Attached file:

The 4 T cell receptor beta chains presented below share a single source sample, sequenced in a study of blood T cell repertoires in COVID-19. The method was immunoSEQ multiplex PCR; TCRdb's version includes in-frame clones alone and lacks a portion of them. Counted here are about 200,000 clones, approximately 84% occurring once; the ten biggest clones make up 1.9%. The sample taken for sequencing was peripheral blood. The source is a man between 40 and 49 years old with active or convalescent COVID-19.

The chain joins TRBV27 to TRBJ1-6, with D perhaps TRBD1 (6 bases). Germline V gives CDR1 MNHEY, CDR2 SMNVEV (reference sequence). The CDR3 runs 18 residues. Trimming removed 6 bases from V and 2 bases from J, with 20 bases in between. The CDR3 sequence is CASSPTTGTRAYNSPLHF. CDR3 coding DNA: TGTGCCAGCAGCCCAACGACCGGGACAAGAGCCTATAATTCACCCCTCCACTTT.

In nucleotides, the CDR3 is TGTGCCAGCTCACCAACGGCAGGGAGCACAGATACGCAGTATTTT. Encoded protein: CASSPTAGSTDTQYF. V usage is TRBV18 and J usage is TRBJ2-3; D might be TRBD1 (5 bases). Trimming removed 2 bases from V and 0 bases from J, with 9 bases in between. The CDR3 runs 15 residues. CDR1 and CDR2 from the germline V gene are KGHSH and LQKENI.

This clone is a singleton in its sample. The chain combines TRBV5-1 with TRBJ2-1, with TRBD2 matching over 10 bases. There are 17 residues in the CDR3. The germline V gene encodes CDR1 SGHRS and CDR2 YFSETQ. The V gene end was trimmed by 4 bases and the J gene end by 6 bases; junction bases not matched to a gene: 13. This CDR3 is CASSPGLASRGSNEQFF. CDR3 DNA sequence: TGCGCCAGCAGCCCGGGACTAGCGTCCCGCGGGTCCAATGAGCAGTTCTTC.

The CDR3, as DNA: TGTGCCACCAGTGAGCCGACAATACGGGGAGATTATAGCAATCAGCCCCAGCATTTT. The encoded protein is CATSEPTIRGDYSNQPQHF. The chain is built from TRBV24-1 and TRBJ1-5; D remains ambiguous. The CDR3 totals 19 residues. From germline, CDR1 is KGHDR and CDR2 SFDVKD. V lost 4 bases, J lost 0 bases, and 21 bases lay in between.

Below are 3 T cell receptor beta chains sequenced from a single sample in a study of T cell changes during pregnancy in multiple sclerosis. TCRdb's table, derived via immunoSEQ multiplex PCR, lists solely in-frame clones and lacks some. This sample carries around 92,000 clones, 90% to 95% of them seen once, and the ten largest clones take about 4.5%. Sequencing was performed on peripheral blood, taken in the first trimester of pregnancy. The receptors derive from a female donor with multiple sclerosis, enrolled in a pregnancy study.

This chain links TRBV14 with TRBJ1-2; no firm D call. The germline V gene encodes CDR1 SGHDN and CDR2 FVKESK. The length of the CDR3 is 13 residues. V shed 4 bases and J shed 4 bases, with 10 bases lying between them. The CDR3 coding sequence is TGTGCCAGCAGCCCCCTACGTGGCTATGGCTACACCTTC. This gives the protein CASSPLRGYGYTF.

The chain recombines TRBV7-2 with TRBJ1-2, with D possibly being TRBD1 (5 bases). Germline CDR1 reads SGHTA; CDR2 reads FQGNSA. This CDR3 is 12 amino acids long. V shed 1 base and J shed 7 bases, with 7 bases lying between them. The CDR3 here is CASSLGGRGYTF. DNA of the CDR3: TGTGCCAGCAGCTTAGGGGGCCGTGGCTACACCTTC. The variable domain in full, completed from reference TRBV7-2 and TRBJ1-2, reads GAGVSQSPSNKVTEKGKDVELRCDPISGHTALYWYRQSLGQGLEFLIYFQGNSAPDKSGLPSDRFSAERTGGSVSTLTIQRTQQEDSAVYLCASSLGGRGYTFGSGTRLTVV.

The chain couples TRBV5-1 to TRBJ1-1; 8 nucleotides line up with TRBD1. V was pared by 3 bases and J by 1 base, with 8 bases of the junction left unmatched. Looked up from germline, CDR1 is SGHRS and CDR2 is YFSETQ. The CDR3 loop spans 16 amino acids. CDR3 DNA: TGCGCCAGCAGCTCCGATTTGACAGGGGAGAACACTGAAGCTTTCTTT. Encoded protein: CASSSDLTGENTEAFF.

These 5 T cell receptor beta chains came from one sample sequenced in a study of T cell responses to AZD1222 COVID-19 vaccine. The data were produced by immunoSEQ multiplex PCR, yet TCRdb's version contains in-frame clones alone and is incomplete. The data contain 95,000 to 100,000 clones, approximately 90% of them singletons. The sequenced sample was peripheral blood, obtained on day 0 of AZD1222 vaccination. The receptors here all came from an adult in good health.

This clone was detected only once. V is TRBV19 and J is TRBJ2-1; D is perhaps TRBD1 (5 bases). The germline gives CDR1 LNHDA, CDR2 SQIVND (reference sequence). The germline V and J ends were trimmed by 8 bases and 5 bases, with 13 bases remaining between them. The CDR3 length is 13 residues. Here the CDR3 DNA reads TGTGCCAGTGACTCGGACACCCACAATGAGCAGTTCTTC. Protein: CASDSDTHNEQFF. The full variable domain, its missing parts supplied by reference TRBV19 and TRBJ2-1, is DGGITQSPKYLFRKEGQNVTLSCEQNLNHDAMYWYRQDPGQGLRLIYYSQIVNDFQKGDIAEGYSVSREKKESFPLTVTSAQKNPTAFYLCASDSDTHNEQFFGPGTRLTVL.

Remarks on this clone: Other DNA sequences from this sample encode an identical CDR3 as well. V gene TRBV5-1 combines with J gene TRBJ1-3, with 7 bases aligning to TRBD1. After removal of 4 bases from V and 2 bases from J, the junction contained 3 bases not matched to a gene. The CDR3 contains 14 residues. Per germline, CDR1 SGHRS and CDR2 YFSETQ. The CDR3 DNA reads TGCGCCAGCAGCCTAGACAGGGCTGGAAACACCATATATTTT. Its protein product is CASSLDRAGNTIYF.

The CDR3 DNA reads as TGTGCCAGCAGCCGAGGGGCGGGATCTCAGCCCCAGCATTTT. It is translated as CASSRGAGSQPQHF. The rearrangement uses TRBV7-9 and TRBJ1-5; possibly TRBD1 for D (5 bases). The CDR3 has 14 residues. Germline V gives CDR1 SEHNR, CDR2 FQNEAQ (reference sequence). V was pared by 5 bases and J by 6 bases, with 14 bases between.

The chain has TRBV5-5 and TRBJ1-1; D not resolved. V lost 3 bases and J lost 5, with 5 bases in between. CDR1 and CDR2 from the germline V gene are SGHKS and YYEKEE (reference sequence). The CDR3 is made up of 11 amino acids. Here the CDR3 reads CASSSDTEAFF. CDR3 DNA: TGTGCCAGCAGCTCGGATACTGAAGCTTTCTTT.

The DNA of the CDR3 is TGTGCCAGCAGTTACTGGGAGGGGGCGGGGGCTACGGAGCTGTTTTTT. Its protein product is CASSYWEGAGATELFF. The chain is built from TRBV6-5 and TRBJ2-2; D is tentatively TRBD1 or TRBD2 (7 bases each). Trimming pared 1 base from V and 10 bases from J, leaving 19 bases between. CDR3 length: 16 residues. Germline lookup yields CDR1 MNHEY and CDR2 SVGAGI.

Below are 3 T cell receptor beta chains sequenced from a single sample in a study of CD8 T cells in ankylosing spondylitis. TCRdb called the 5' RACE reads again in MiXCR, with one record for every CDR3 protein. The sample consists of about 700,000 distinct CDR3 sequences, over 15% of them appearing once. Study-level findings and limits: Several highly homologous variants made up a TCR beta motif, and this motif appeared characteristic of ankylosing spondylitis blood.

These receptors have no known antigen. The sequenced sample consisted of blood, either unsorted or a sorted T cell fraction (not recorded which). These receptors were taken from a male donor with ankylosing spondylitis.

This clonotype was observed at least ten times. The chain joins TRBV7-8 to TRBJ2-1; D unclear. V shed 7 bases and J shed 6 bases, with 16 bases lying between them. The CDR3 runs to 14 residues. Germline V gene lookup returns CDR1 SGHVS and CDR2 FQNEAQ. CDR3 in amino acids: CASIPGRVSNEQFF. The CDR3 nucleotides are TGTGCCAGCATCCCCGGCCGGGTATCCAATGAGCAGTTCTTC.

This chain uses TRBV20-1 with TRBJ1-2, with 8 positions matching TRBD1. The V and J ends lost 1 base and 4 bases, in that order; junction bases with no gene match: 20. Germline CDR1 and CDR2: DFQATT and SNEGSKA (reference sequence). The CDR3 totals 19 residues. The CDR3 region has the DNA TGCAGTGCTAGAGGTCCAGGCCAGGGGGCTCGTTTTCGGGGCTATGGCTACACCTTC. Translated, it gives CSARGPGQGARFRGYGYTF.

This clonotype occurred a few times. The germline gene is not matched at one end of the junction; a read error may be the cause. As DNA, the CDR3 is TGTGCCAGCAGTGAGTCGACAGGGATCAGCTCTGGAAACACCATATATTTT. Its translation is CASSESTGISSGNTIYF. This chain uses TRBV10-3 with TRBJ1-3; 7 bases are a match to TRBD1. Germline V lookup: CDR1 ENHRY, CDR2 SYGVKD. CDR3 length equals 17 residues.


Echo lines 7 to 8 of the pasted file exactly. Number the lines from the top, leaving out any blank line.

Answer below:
This chain links TRBV14 with TRBJ1-2; no firm D call. The germline V gene encodes CDR1 SGHDN and CDR2 FVKESK. The length of the CDR3 is 13 residues. V shed 4 bases and J shed 4 bases, with 10 bases lying between them. The CDR3 coding sequence is TGTGCCAGCAGCCCCCTACGTGGCTATGGCTACACCTTC. This gives the protein CASSPLRGYGYTF.

The chain recombines TRBV7-2 with TRBJ1-2, with D possibly being TRBD1 (5 bases). Germline CDR1 reads SGHTA; CDR2 reads FQGNSA. This CDR3 is 12 amino acids long. V shed 1 base and J shed 7 bases, with 7 bases lying between them. The CDR3 here is CASSLGGRGYTF. DNA of the CDR3: TGTGCCAGCAGCTTAGGGGGCCGTGGCTACACCTTC. The variable domain in full, completed from reference TRBV7-2 and TRBJ1-2, reads GAGVSQSPSNKVTEKGKDVELRCDPISGHTALYWYRQSLGQGLEFLIYFQGNSAPDKSGLPSDRFSAERTGGSVSTLTIQRTQQEDSAVYLCASSLGGRGYTFGSGTRLTVV.